7awi's lessons from launching 5 Arabic sites in 2 years
The virtual world suffers a severe shortage of Arabic content; sites in Arabic account for only 3% of all online content. In recent years, there have been initiatives in several countries to develop a production pipeline for Arabic content, especially since demand is rising among an increasingly web literate population. As more content is produced, diversity becomes an issue: this is the problem 7awi tackles.
7awi CEO Anas Abbar, known as Andy, tells us that “two years ago, Waseet, which owns several Arabic magazines, decided to go digital… They asked me to found 7awi, a sister company that would focus on digital Arabic content,” he says.
Today, 7awi’s family includes five unique websites that each addresses the interests and preferences of readers in the MENA region, including Layalina, 7awi’s first product, launched in November 2012. Prior to 2012, most websites in Arabic were forums, in the style of many early websites in English and other languages; Layalina was one of the first Arabic sites to produce articles, photo essays, and other content with which readers could interact. “The printed magazine wasn’t available in all of the Middle East. However, the website allowed us to build relationships with readers throughout the Arab world, from the Maghreb to the Gulf, who could now share news and comments.”
Arab Turbo was launched in August 2013 for news about cars and engines, followed by Waseet in February 2013, the transactions portal and markets guide, considered to be the core product in 7awi’s portfolio, according to Abbar.
This year, the company launched AlQiyadi, a website targeted at men which features news on business, fashion, technology, and lifestyle. “Sixty percent of people in the Arab world are men under the age of thirty. And with the increase of internet and mobile penetration rates, demand on websites has grown.” Another recent launch is Ra2ej, launched last Ramadan which publishes funny news and viral images and videos. Abbar says that it is like the Arab world’s BuzzFeed and that the company is considering allowing readers to contribute to the website by uploading images and videos.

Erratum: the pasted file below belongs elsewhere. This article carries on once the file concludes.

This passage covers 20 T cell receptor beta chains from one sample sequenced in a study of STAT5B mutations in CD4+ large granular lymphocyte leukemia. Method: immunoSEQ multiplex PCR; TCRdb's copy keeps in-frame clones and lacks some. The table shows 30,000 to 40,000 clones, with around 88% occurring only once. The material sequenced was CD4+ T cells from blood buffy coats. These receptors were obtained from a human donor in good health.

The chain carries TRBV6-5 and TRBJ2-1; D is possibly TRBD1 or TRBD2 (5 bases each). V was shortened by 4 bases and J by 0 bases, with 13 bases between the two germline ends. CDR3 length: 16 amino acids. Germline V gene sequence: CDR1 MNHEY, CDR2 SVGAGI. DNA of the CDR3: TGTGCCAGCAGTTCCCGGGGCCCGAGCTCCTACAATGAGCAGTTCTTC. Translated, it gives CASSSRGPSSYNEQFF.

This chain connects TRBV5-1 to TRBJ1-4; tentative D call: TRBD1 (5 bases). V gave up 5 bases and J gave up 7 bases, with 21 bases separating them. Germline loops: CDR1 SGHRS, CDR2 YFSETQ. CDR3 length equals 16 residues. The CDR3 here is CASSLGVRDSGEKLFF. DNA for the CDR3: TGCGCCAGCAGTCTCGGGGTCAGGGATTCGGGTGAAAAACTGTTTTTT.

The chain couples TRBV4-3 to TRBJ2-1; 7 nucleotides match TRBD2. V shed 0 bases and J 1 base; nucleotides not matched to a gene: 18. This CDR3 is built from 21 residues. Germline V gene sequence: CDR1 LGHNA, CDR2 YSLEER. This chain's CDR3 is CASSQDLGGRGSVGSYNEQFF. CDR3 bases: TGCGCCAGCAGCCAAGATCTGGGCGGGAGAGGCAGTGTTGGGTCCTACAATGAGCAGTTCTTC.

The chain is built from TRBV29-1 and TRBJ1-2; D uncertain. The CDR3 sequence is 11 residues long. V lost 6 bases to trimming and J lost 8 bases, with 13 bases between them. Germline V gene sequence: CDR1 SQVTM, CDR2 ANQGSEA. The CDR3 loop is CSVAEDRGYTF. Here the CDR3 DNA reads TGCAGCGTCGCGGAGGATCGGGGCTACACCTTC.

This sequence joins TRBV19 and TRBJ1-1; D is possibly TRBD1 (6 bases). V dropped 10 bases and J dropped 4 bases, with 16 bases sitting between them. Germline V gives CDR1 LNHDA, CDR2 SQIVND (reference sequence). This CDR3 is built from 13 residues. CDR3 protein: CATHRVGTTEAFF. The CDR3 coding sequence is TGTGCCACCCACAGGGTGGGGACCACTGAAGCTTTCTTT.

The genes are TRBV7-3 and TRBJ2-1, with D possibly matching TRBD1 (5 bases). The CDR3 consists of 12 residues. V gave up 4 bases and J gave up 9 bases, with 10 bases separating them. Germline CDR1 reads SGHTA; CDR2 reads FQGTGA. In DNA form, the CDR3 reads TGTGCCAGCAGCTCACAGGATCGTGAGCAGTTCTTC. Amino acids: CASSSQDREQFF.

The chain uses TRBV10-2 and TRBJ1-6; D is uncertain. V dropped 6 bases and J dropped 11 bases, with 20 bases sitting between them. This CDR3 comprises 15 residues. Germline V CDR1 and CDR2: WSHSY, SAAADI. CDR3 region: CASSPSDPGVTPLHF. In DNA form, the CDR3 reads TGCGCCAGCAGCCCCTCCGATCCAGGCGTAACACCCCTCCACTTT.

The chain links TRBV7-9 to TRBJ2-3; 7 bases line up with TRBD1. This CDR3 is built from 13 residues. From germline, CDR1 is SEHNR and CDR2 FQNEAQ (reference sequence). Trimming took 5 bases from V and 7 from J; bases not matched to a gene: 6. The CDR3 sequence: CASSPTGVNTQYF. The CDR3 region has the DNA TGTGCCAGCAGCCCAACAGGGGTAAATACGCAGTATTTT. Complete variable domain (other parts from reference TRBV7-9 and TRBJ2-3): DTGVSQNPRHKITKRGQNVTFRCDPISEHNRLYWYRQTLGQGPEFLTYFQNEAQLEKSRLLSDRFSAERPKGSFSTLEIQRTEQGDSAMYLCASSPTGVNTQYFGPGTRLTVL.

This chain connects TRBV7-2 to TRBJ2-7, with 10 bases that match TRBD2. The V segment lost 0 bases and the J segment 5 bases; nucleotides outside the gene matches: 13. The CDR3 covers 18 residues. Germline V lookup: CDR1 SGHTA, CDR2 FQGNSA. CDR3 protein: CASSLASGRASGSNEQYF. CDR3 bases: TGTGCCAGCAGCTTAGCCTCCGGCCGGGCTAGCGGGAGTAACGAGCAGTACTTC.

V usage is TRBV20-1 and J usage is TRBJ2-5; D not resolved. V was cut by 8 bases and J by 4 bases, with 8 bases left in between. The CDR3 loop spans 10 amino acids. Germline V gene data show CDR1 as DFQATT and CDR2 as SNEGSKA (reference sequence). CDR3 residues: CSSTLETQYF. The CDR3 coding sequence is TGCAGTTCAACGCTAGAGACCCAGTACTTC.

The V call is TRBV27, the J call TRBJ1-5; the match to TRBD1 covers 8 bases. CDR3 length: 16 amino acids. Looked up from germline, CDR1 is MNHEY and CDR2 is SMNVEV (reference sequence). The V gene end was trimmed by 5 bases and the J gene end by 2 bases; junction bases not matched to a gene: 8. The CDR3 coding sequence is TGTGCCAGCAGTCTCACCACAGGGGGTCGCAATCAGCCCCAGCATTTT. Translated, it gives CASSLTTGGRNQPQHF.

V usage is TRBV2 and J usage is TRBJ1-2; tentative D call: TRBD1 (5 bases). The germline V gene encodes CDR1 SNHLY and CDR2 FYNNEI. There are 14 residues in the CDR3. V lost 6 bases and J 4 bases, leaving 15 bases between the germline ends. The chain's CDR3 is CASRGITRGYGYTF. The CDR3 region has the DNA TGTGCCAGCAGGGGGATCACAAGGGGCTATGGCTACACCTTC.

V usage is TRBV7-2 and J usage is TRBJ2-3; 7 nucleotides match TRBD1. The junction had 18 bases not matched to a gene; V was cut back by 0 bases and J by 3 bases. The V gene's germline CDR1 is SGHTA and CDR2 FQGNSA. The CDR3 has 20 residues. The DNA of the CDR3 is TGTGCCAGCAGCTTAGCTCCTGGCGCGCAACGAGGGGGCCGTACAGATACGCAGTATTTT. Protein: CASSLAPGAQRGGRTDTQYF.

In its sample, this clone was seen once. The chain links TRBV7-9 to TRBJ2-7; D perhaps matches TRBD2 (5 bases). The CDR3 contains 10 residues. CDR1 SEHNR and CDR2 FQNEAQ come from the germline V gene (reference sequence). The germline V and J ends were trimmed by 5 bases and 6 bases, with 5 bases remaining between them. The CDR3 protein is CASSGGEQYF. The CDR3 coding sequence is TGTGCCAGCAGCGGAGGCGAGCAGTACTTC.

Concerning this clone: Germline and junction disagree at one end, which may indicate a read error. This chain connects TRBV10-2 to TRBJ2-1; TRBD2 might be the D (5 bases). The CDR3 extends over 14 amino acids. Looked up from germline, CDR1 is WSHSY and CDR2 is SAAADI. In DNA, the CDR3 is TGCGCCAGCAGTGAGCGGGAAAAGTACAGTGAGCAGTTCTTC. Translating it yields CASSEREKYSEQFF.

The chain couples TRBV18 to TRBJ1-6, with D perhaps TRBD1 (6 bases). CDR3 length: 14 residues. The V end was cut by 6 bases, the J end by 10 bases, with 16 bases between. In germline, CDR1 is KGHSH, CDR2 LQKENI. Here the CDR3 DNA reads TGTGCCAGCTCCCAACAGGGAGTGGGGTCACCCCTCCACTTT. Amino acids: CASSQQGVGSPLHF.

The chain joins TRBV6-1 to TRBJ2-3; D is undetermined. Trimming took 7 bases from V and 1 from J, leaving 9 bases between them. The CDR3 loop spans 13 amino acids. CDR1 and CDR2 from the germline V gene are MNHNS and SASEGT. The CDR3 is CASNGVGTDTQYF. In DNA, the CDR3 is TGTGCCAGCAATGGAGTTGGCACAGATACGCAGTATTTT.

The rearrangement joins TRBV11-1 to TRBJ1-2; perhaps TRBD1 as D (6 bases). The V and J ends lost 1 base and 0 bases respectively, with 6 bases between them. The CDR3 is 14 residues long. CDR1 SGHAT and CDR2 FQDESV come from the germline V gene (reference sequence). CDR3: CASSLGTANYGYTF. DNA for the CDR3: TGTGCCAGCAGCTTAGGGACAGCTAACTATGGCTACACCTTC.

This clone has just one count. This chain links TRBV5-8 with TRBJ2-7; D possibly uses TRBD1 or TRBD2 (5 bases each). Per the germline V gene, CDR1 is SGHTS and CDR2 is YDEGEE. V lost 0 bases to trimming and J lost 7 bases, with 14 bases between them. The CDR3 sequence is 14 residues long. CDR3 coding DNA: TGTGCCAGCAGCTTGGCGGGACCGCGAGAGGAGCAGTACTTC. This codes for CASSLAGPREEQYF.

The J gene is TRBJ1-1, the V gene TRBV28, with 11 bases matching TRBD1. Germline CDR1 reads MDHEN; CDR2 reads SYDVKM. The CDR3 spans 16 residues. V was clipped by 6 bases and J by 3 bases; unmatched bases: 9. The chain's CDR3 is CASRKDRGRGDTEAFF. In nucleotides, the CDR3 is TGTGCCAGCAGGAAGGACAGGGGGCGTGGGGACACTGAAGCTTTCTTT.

7awi's office space in Dubai.
Abbar believes that 7awi’s focus on technology has played an important role in its success (he declines to share metrics of how well the company is doing). “80% of visits are via mobile. That is why we tend to focus on the latest technologies in terms of apps and interfaces. We’re even considering the possibility of making Layalina, for instance, available on Smart TV.”
Abbar also stresses the importance of user experience. “What happens backstage, i.e. technologies used and user experience” are essential to the success of websites; however, what’s more important is to win readers’ trust with quality Arabic content that will make them come back again and again. “We focus on the way of writing, choice of headlines, as well as on updating news and content directly and quickly,” explains Abbar.
Despite what seems like a carefully calibrated strategy, 7awi has had its share of challenges along the way, the most important of which Abbar believes to be finding talent in the region and collaborating with companies. He told us that collaboration and partnership with global corporations such as MSN is easier than with other regional companies due to a lack of proper awareness and education.
Abbar thinks that the region still needs time, given its large size and the fact that each country – and even each city – differs a lot demographically from one to another. “We need time to change prevailing mentalities. Because of this diversity, it was very important for us to integrate and link all of 7awi’s websites to meet the various needs of Arab readers, in an attempt to benefit from all opportunities we could to keep 7awi in the lead in any experience it undergoes.”
To win the long game, 7awi no longer focuses on launching new websites, but rather on improving its existing ones: “Our goal is for our websites to rank first only one year after their launch.”